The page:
Martha Graham Dance Company carries on founder’s unique vision
By today’s standards, Martha Graham got a late start on her career. In the mid-1910s, when she enrolled in the Denishawn School of Dancing and Related Arts, she was already in her early 20s.
It was no impediment to the stellar career that would follow.
And when Martha Graham finally hung up her dancing shoes, half a century later, her career didn’t end there.
She would live for another quarter century, heading up her namesake dance company, creating 181 dance pieces and being proclaimed “Dancer of the Century” by Time magazine.
Long before her 1991 death at the age of 96, Graham had revolutionized the dance art form. She is credited with taking dance out of its rigidly structured European milieu and infusing it with American energy and spirit. It was said that “Martha Graham did for dance what Picasso did for painting and what Frank Lloyd Wright did for architecture.”
The troupe she founded in 1926, The Martha Graham Dance Company, is dedicated to preserving the legacy of its founder. The troupe will be presented by the New Orleans Ballet Association for one show on Saturday at the Mahalia Jackson Theater for the Performing Arts.
The performance, starting at 8 p.m., will be headlined by “Appalachian Spring,” Graham’s classic, World War II-era collaboration with renowned American composer Aaron Copland.
The evening will open with a multimedia presentation of archival photos and film footage of Graham in her prime. This will segue into a series of dances that trace Graham’s early career from the Denishawn School to the development of her pioneering style in the 1930s. The presentation will be narrated by Janet Eilber, MGDC’s artistic director.
Eilber spoke about her friendship with Graham and the memorable professional relationship she had with her for approximately 20 years.
“Working with Martha was an enriching collaboration. She wanted you to play to your own strengths. She wanted to draw out what was unique and colorful about you. Whether she was directing you in a classic ballet or creating a new one, there was always the expectation that you would be asking the most of yourself. She was helping you understand your own power.”
Continuing the tribute to her late mentor, Eilber added, “There are a lot of directors and choreographers who just want you to dance a role like the person before you did. For her there was no expectation that you would want to dance like somebody else, even her. It was all about empowering you to be yourself.”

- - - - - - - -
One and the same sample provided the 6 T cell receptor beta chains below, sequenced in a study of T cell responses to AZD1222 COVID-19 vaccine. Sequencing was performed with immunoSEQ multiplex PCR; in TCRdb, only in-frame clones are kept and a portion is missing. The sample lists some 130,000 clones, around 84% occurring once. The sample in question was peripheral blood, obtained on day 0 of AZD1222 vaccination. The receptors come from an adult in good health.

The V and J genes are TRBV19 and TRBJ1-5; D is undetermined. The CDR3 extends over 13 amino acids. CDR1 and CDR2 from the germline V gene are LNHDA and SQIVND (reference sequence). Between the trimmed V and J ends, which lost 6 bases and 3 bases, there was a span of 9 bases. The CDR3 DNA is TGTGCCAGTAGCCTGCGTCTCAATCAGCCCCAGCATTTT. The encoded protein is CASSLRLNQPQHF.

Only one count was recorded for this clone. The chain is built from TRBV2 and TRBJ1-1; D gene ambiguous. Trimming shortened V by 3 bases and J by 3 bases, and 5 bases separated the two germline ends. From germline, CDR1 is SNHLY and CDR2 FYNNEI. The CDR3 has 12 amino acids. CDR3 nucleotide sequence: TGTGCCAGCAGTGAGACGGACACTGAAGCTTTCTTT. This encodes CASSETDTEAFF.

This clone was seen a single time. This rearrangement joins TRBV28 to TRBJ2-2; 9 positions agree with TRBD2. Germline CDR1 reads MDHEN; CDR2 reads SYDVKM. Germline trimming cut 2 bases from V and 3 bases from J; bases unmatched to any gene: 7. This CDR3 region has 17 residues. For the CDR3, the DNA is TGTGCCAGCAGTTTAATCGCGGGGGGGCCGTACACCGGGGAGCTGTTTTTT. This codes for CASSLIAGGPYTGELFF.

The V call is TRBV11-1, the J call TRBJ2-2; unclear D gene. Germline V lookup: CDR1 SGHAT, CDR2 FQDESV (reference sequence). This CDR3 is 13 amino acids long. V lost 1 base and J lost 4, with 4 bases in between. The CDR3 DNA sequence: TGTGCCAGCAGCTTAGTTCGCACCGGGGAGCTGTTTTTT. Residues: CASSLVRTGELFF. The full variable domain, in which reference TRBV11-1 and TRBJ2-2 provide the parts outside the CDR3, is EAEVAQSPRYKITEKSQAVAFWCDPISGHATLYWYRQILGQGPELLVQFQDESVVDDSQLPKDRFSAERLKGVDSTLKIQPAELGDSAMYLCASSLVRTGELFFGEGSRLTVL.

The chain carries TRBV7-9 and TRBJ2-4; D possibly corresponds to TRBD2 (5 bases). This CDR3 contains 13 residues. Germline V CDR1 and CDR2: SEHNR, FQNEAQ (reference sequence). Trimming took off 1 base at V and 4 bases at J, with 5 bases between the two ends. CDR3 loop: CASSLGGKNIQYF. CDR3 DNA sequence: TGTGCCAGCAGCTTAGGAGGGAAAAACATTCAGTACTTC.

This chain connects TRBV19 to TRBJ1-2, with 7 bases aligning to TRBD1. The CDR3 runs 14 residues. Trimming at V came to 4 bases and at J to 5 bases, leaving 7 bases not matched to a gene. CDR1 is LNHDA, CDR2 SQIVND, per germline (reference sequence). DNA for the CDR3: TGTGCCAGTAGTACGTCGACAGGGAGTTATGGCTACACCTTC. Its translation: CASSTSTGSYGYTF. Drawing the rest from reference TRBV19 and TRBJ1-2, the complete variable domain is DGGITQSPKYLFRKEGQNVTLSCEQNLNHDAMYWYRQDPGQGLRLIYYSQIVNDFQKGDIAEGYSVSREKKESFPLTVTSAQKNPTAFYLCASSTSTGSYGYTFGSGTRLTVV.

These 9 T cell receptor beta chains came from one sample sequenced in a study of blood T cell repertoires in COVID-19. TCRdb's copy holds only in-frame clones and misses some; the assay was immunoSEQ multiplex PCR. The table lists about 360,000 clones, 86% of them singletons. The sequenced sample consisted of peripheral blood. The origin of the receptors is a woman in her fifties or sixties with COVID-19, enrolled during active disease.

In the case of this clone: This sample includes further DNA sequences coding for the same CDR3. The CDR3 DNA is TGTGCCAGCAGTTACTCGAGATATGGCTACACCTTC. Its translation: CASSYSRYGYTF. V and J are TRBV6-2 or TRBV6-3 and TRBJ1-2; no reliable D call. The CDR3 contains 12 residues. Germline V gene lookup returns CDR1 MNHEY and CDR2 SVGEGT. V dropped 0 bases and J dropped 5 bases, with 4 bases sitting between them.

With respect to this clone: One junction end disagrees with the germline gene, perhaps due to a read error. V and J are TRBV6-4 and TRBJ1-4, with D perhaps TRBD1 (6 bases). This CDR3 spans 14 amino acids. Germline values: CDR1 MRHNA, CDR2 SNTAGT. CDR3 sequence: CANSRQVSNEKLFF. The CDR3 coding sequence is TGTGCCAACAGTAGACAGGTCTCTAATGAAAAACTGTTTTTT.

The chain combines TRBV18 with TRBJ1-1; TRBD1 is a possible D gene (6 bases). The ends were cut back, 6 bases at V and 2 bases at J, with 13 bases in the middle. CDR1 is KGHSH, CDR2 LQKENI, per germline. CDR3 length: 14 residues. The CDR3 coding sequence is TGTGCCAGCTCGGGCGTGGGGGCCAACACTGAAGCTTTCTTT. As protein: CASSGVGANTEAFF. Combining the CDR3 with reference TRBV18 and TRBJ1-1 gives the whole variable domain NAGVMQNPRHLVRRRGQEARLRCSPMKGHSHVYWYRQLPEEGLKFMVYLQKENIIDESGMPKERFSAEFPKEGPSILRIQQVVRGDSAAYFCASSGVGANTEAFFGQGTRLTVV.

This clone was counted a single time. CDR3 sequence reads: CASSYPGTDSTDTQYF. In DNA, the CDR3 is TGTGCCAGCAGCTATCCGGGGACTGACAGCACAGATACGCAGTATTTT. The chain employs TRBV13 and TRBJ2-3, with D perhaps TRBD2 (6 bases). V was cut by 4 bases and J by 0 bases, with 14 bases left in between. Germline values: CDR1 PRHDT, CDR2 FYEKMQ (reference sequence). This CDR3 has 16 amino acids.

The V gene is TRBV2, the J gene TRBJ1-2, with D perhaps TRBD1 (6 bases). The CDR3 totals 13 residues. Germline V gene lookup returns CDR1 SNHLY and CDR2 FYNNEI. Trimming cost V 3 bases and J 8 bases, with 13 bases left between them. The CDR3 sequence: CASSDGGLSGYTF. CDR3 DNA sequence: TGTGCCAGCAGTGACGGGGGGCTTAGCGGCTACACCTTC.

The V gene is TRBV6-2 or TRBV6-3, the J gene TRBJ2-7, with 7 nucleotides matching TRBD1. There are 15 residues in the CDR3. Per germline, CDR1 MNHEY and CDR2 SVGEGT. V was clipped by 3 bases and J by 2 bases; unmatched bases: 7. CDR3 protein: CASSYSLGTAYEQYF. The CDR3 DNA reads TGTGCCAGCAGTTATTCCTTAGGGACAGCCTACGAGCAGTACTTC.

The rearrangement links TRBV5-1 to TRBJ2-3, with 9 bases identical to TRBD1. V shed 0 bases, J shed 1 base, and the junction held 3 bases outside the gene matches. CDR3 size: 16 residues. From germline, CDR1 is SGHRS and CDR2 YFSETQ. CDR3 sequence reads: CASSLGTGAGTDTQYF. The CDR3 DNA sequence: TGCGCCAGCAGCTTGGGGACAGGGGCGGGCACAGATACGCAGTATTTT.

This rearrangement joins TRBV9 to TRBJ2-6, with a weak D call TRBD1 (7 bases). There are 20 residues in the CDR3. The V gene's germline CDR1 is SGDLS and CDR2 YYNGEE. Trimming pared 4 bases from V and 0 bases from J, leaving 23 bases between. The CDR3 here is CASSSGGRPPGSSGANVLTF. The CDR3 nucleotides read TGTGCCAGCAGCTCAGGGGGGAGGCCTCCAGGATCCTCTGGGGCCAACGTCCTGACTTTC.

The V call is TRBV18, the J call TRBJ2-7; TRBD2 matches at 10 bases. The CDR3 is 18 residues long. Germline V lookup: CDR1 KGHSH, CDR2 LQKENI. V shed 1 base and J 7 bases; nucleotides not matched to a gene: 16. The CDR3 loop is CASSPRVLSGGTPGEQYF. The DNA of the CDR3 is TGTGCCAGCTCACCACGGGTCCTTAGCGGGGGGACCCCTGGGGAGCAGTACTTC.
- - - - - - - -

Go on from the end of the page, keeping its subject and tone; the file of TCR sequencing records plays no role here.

One of the evening’s numbers, “Panorama” (1935), will feature 33 young dancers, ages 14-20, from local schools, including Lusher, NOCCA and the Newcomb Dance Program of Tulane University. “The interesting thing here is that this is only a segment of a much larger piece that has been lost,” Eilber explained.
“In the late 1980s, Yuriko (Kikuchi), one of Martha’s greatest performers, found this segment in an old black and white film and brought it back to life. Even though it’s only a ten-minute section of the original, it’s still a complete section. You still feel like you’re seeing the whole dance.”
Yuriko’s daughter, Susan Kikuchi, directs the local students who perform in this number.
Closing the program is Graham’s masterpiece “Appalachian Spring” (1944).
Set on a 19th-century rural Pennsylvania farmstead with eight dancers in period costumes, the ballet is described by Eilber as “the dance equivalent of the ‘Great American Novel.’ It’s a love letter to the spirit, optimism and hope of American pioneers during a time when we were at war. They (Graham and Copland) wanted to remind Americans that we possess the determination that things would be better in the future. The work sort of distills the American experience.”
Prior to Saturday night’s performance audience members are invited to join Eilber for a pre-performance talk about Martha Graham at 7:15 p.m. on the Mezzanine, Level M2, of the Mahalia Jackson Theater.